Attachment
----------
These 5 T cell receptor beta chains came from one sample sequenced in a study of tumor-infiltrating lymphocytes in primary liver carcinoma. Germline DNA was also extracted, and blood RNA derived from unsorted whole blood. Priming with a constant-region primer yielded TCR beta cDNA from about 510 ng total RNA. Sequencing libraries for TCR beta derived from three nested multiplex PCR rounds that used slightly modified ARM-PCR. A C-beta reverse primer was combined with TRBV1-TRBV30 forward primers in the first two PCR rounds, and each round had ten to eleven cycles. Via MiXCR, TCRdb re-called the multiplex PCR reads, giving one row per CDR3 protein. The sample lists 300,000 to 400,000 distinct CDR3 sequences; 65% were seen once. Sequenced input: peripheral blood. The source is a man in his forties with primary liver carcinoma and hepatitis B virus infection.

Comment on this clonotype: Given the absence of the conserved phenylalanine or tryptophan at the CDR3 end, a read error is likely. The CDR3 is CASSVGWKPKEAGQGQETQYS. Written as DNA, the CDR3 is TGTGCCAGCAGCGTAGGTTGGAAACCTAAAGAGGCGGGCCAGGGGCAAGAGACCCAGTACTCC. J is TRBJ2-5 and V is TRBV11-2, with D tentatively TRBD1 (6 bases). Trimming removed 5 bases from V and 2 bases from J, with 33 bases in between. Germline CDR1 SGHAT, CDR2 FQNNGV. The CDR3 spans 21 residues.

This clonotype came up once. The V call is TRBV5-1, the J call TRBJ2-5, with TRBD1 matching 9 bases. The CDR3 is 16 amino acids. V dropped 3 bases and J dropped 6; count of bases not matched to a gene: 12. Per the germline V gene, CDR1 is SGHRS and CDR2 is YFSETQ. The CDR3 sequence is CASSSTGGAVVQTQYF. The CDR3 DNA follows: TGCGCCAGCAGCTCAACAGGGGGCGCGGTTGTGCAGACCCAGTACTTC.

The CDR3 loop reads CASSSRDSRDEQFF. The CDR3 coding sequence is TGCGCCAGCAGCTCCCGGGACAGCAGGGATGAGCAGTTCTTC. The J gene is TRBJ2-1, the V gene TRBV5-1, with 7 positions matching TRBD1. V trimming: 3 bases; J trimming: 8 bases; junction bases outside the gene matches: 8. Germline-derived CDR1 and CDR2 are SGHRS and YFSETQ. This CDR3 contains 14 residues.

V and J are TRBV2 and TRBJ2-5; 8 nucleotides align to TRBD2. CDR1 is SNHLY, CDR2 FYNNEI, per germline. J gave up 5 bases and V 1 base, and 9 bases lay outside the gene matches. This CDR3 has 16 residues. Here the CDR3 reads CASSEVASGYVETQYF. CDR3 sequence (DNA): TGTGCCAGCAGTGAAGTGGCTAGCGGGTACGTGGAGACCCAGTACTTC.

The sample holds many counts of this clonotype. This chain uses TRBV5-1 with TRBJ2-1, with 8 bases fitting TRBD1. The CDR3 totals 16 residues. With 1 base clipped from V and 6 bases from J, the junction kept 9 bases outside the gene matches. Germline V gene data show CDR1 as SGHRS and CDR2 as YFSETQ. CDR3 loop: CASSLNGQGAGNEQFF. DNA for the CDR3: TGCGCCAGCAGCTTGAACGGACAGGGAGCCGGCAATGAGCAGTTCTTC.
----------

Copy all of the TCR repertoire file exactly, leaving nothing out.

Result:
These 5 T cell receptor beta chains came from one sample sequenced in a study of tumor-infiltrating lymphocytes in primary liver carcinoma. Germline DNA was also extracted, and blood RNA derived from unsorted whole blood. Priming with a constant-region primer yielded TCR beta cDNA from about 510 ng total RNA. Sequencing libraries for TCR beta derived from three nested multiplex PCR rounds that used slightly modified ARM-PCR. A C-beta reverse primer was combined with TRBV1-TRBV30 forward primers in the first two PCR rounds, and each round had ten to eleven cycles. Via MiXCR, TCRdb re-called the multiplex PCR reads, giving one row per CDR3 protein. The sample lists 300,000 to 400,000 distinct CDR3 sequences; 65% were seen once. Sequenced input: peripheral blood. The source is a man in his forties with primary liver carcinoma and hepatitis B virus infection.

Comment on this clonotype: Given the absence of the conserved phenylalanine or tryptophan at the CDR3 end, a read error is likely. The CDR3 is CASSVGWKPKEAGQGQETQYS. Written as DNA, the CDR3 is TGTGCCAGCAGCGTAGGTTGGAAACCTAAAGAGGCGGGCCAGGGGCAAGAGACCCAGTACTCC. J is TRBJ2-5 and V is TRBV11-2, with D tentatively TRBD1 (6 bases). Trimming removed 5 bases from V and 2 bases from J, with 33 bases in between. Germline CDR1 SGHAT, CDR2 FQNNGV. The CDR3 spans 21 residues.

This clonotype came up once. The V call is TRBV5-1, the J call TRBJ2-5, with TRBD1 matching 9 bases. The CDR3 is 16 amino acids. V dropped 3 bases and J dropped 6; count of bases not matched to a gene: 12. Per the germline V gene, CDR1 is SGHRS and CDR2 is YFSETQ. The CDR3 sequence is CASSSTGGAVVQTQYF. The CDR3 DNA follows: TGCGCCAGCAGCTCAACAGGGGGCGCGGTTGTGCAGACCCAGTACTTC.

The CDR3 loop reads CASSSRDSRDEQFF. The CDR3 coding sequence is TGCGCCAGCAGCTCCCGGGACAGCAGGGATGAGCAGTTCTTC. The J gene is TRBJ2-1, the V gene TRBV5-1, with 7 positions matching TRBD1. V trimming: 3 bases; J trimming: 8 bases; junction bases outside the gene matches: 8. Germline-derived CDR1 and CDR2 are SGHRS and YFSETQ. This CDR3 contains 14 residues.

V and J are TRBV2 and TRBJ2-5; 8 nucleotides align to TRBD2. CDR1 is SNHLY, CDR2 FYNNEI, per germline. J gave up 5 bases and V 1 base, and 9 bases lay outside the gene matches. This CDR3 has 16 residues. Here the CDR3 reads CASSEVASGYVETQYF. CDR3 sequence (DNA): TGTGCCAGCAGTGAAGTGGCTAGCGGGTACGTGGAGACCCAGTACTTC.

The sample holds many counts of this clonotype. This chain uses TRBV5-1 with TRBJ2-1, with 8 bases fitting TRBD1. The CDR3 totals 16 residues. With 1 base clipped from V and 6 bases from J, the junction kept 9 bases outside the gene matches. Germline V gene data show CDR1 as SGHRS and CDR2 as YFSETQ. CDR3 loop: CASSLNGQGAGNEQFF. DNA for the CDR3: TGCGCCAGCAGCTTGAACGGACAGGGAGCCGGCAATGAGCAGTTCTTC.